As far as it being an extreme oil burner, no issue like this had presented itself before. This would be the first instance of it burning oil at all. Much less 2-3 quarts between fuel stops.

What they’d claim is that yes not refilling the oil was their fault, but the engine seizing was your fault since the car was indicating a problem. I don’t really agree with that reasoning but that’s what i’ve seen happen in the past in situations like this.

I’m sorry, but I’m not sure I can trust the “advice” of someone who mistakes “know” for “no”.

That said, IF they neglected to put ANY oil in, as soon as it had been driven at ALL, damage would have occurred. And therefore repairs for any damage done would be warranted.

Also, shops have insurance to cover mistakes like this, right? And don’t all cars come with warning lights?

I’m Willing To Listen. When You Observed, “Since the oil was changed, the oil light on the dashboard has been lit.” . . . You Must Have Had A Reason To Not Be Overly Concerned About That.

Please explain your thinking.


Speaking to the manager on the phone, he said that any damage done as a result of them not putting oil in (if that were the case) would be their fault. I would think that’s accurate.

Speaking to the owner of another shop affirmed that. IF they indeed forgot to replace the oil after draining it, then damage done as a result of that would be their fault… regardless of the oil light being lit.

Sound like they’re willing to take responsibility then. I’m just speaking from what i’ve seen with shops taken to court and the reasoning for why courts will not assign 100% blame to the shop for the reasons I’ve stated above.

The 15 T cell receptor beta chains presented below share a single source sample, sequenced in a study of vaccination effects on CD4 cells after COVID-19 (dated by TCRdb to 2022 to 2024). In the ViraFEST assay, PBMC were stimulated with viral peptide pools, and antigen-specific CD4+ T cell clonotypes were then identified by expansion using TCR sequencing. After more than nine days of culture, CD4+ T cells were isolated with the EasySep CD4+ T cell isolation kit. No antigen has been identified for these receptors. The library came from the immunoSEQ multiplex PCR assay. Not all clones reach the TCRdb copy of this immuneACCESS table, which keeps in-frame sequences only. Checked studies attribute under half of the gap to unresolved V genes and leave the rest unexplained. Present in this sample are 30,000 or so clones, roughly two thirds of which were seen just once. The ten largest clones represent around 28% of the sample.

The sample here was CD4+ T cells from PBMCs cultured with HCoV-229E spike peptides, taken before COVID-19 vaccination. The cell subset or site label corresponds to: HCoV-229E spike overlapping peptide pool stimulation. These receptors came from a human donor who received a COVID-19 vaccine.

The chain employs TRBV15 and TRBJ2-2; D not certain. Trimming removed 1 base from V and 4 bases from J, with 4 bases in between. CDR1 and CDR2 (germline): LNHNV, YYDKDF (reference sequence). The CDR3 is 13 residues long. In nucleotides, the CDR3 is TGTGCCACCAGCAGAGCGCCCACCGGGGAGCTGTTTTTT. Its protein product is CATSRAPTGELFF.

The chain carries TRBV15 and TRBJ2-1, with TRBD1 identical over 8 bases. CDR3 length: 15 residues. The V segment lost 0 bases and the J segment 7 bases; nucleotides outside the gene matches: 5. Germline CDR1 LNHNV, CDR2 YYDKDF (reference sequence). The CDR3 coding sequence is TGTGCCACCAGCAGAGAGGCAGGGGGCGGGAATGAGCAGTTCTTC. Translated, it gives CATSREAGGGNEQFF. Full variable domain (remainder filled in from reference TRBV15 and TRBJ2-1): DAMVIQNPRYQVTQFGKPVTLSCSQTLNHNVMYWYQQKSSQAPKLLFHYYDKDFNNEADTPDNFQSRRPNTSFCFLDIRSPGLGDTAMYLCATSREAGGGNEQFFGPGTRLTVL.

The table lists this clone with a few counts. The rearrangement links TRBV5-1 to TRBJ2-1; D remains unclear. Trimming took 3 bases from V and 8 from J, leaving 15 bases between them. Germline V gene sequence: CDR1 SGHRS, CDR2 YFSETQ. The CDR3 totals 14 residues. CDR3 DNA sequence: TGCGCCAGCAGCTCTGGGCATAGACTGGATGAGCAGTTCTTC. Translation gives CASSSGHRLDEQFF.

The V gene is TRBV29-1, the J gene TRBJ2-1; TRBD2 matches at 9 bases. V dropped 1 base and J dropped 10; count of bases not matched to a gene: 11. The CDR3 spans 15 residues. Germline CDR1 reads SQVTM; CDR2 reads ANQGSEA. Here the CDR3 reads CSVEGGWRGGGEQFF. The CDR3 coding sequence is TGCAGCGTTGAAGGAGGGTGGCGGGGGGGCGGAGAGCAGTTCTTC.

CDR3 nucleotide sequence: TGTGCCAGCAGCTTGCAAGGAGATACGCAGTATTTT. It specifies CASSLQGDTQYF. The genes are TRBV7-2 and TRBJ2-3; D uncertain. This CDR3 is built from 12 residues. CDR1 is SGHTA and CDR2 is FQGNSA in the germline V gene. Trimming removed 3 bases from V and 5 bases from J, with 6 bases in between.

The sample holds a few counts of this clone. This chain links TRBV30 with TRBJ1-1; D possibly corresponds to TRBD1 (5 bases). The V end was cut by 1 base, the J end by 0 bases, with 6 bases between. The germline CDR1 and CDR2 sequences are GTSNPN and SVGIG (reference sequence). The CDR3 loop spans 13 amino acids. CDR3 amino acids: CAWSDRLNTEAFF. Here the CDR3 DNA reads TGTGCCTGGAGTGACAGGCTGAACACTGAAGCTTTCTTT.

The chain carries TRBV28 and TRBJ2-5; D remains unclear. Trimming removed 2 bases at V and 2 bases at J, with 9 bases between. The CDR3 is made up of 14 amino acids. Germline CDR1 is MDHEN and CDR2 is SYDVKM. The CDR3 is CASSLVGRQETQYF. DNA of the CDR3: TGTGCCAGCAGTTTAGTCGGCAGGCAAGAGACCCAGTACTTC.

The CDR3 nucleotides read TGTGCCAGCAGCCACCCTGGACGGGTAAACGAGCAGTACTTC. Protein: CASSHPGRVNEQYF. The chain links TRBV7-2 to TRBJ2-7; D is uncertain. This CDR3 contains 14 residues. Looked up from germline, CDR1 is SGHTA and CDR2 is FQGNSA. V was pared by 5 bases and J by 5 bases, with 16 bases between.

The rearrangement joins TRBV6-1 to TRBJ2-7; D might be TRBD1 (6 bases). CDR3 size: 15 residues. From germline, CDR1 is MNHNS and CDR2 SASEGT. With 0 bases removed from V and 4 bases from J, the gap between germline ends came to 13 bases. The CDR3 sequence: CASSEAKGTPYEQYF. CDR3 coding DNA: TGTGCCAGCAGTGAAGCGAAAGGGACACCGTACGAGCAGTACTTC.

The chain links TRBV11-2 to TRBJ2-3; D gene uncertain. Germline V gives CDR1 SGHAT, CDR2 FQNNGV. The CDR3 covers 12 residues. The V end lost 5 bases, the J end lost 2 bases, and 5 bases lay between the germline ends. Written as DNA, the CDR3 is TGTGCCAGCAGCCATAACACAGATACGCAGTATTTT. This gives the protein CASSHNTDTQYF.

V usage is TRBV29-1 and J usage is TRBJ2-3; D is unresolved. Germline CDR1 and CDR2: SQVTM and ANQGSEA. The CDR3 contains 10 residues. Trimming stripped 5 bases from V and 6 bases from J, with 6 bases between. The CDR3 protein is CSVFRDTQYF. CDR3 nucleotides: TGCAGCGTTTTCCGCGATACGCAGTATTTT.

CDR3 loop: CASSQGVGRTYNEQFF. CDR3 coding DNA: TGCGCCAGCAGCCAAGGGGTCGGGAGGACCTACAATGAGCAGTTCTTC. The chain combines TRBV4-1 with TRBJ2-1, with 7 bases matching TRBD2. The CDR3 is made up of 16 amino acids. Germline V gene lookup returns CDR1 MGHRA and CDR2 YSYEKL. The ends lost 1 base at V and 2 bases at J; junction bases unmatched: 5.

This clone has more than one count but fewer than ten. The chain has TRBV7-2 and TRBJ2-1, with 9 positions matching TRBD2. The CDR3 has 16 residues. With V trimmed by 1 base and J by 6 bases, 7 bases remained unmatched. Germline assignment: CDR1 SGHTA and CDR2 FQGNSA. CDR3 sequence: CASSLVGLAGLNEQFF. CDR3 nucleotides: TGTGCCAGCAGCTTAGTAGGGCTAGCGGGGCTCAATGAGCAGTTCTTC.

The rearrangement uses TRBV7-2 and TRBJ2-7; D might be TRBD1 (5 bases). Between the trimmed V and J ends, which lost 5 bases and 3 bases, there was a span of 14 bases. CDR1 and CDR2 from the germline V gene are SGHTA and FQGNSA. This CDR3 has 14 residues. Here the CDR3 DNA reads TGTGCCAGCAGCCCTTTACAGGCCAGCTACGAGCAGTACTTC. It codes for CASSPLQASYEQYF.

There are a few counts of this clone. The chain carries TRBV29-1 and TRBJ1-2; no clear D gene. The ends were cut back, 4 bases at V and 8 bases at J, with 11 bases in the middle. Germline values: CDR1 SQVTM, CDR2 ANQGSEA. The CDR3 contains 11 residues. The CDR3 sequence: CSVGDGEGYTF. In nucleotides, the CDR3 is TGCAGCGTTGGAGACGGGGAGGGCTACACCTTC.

The car had a Check Engine light for quite some time. As long as I can remember. The codes it has thrown have been related to fuel sensors and things that don’t need to be replaced in order for the car to remain running. They were things I was intending to repair, but hadn’t until that point.

I thought it would be something related, especially since the oil had just been changed… or so I thought. I should have checked the oil, absolutely, but that doesn’t make it my fault.

Any distance driven without oil would have caused damage to the engine… right? Damage that should be covered by the shop that failed to replace the oil.

Thanks, and that’s definitely what I’m looking for… and idea for what I’m dealing with.

It’s possible the oil light was flickering before. And therefore it flickering anymore would be the norm.

“Any distance driven without oil would have caused damage to the engine… right?”

Essentially, yes.
That is why you should have immediately shut down the engine as soon as you observed the low oil pressure warning light, and had the truck towed back to the shop.

Think about it.
You refilled the crankcase.
How will you prove that you added 5 qts of oil if the shop claims that they correctly filled the crankcase?